Ahmed Yousef is lying on his back, blood haloing around him. It looks like a gunshot wound. Without stopping to cal­culate the consequences, Vine finds himself pressing the alert button. A keening noise smothers the building.

Soon the steps of the RMP guard sound outside. The door opens with a ponderous click.

He knows they have minutes at best. With the amount of blood loss, they could already be too late. He strains to feel a pulse. But there is just flesh, slippery and raw.

6

‘Call for an urgent medical team,’ he shouts. ‘We need to evacuate him now. As the guard turns, Vine says: ‘Find out who’s been in here and how the hell this could have happened.’

The delay seems to last for ever. He takes out the emer­gency medical kit and begins doing everything he can to stem the blood loss. But the blood spatters his fingers and up his arms. His clothes become damp and sticky. He tries again to find any signs of consciousness, feels just the fading echo of a pulse.

Minutes later, the guard returns. ‘Evac team on their way from base, sir. ETA five minutes.’ He starts to walk further into the room then stops and hovers.

‘What is it?’

Vine turns. He realizes what he must look like a butcher, or a surgeon.

‘I’ve found the card that was used to enter the building, sir,’ he says. ‘Ten minutes ago. With the CCTV down, that’s the only identifier we have.’

And?’ Vine says impatiently. Who was in here? Who did this?’

The guard doesn’t answer at first. He looks nervous, as if unable to summon the words.

‘It was you, sir.’

Meet the author…

Matthew Richardson studied English at Durham University and Merton College, Oxford. After a brief spell as a freelance journalist, he began working as a researcher and speechwriter in Westminster, and has also written speeches for senior figures in the private sector. My Name is Nobody is his first novel.

My Name Is Nobody is available now- published by Penguin Books

 

 

 

Clare Carson- The Dark Isle

Sam grew up in the shadow of the secret state. Her father was an undercover agent, full of tall stories about tradecraft and traitors. Then he died, killed in the line of duty. Now Sam has travelled to Hoy, in Orkney, to piece together the puzzle of her father’s past. Haunted by echoes of childhood holidays, Sam is sure the truth lies buried here, somewhere. What she finds is a tiny island of dramatic skies, swooping birds, rugged sea stacks and just four hundred people. An island remote enough to shelter someone who doesn’t want to be found. An island small enough to keep a secret…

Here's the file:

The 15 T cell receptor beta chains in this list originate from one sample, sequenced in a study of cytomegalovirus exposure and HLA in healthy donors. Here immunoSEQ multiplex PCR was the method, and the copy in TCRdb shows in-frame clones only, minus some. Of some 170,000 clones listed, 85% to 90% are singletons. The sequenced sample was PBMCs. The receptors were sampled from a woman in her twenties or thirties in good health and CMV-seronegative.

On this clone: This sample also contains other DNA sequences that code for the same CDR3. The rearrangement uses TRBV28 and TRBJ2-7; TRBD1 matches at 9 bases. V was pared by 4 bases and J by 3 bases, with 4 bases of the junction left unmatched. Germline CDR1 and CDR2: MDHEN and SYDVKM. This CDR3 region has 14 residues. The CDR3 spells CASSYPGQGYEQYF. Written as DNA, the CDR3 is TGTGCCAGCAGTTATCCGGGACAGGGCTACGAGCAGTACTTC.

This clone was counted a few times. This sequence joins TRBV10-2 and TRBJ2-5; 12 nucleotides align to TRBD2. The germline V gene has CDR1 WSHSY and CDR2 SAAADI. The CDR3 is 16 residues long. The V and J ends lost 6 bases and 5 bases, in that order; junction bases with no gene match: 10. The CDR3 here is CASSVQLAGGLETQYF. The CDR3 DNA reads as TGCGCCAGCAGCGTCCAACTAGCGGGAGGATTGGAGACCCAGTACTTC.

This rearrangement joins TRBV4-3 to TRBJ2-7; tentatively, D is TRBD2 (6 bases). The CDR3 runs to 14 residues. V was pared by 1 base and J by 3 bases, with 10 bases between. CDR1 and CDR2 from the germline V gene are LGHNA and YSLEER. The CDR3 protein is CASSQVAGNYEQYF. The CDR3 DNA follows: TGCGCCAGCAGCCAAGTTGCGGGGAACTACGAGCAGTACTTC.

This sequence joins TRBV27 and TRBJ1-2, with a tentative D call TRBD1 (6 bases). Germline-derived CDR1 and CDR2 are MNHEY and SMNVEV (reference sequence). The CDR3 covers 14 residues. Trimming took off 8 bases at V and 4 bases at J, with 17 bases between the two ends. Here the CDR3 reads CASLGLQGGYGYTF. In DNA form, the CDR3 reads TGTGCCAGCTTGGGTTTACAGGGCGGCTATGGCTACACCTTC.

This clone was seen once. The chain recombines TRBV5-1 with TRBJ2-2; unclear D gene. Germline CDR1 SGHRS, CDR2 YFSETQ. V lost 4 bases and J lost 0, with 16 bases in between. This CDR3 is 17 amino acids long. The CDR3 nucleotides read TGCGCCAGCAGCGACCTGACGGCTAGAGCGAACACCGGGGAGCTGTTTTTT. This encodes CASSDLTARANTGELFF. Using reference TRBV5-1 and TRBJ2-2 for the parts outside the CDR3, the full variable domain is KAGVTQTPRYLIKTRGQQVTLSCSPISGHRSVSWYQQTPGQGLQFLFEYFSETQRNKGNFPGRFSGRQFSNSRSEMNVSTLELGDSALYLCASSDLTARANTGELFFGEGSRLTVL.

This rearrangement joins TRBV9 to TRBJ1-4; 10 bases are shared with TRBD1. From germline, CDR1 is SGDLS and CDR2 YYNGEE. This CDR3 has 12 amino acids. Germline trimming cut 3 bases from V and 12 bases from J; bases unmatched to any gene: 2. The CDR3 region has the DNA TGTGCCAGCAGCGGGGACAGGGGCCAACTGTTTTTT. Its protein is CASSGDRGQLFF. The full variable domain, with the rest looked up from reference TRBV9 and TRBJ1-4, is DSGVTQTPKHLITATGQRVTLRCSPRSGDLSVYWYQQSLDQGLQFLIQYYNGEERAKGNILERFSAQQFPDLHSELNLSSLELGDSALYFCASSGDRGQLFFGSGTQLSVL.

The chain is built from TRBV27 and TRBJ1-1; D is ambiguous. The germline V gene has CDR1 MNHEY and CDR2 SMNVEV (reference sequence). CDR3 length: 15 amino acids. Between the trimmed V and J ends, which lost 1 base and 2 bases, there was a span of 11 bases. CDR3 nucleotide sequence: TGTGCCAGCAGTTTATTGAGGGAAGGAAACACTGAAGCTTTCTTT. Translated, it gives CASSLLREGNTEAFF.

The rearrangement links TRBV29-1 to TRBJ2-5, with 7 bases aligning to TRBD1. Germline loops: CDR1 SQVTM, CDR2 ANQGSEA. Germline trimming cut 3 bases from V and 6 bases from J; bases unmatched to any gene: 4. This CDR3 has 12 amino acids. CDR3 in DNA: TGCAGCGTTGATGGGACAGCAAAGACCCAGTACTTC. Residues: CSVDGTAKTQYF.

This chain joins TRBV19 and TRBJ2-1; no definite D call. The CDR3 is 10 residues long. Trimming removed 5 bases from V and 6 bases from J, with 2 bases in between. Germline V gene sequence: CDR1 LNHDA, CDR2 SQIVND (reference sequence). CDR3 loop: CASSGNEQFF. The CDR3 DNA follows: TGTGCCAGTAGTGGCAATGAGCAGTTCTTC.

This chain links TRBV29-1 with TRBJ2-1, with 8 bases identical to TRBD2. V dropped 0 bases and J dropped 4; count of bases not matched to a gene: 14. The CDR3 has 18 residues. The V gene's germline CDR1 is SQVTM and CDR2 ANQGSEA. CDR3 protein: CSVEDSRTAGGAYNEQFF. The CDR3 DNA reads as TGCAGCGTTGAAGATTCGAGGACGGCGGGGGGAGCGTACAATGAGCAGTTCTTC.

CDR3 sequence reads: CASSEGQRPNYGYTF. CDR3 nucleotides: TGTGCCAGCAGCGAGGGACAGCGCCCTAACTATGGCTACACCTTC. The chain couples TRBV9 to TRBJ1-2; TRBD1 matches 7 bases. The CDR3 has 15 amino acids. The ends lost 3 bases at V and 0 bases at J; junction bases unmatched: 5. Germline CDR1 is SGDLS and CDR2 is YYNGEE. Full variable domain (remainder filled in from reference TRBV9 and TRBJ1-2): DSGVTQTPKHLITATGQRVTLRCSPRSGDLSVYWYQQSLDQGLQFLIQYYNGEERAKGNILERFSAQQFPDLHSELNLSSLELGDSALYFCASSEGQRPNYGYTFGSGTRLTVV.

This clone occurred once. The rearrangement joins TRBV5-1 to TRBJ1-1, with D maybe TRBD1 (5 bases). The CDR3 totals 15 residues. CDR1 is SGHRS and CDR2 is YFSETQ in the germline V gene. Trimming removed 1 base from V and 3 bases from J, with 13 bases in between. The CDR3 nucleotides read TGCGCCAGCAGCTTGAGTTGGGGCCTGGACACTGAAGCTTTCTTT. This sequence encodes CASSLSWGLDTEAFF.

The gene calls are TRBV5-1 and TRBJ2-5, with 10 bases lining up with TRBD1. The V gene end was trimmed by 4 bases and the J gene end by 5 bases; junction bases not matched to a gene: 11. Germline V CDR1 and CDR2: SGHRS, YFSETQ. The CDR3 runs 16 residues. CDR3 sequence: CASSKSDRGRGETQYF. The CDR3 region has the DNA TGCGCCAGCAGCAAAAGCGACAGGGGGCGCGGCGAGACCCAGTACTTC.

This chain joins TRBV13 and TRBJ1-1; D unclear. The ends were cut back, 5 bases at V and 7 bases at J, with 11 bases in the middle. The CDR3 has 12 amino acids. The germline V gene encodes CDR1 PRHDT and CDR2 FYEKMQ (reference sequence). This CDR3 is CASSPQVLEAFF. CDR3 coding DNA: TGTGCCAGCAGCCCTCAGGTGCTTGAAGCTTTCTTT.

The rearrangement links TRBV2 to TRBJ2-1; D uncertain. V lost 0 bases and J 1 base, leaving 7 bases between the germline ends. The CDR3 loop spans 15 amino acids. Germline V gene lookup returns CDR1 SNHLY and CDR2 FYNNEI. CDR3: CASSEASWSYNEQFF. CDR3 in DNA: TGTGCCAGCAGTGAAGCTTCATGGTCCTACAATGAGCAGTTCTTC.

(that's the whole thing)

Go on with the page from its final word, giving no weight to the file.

Having been utterly bewitched by Orkney Twilight and The Salt Marsh , it was with some trepidation that I embarked on The Dark Isle as I desperately wanted to be as in awe of this book as the previous two. I’m pleased to say that my fears were completely groundless and Clare Carson has triumphed once again…

The Dark Isle moves seamlessly between two timelines spanning the intensely hot summer of 1976, and the political unrest of 1989, with the poll tax demonstrations firmly rooting us in this particular period. Likewise, the story pivots between London and Orkney within both periods of time, with Carson once again demonstrating her particular skill in scene setting and atmosphere, so unlike other books with split timelines , the reader is instantly transported to, and settled within the locations, even without the date stamps on the chapters. Carson’s depiction of landscape, weather and nature,  is completely entrancing as ever. The rugged wilderness of Hoy which seems to teeter on the edge of the earth is as vital and real as the suburban streets of London that Sam frequents in her formative years, and affords Carson ample opportunity to showcase both, and how they impact on, and play such an important part in Sam’s realisation of the world as a whole, and within her own troubled and secretive family history.

In the London scenes, Carson adopts the viewpoint of a flaneur, with the careful demarcation of Sam’s stomping grounds both as a child and as a young woman. In the wilds of the Scottish Isles, Carson casts Sam as an old style explorer as she works to uncover real history through archaeology, and her own personal history whose secrets lie buried in this  mystical and  unforgiving terrain. The locations are absolutely intrinsic to the development of the storylines, and play as much of a role as any character contained within its pages. There are precise and naturalistic descriptions of flora and fauna which flow beautifully in and out of the narrative, giving a sharp vitality and visual panorama to the reader. Carson weaves in mythical tales, adding to the sense of unknowing that permeates the book, and subtly enlightening the reader on folklore which still remains totally in keeping with the story.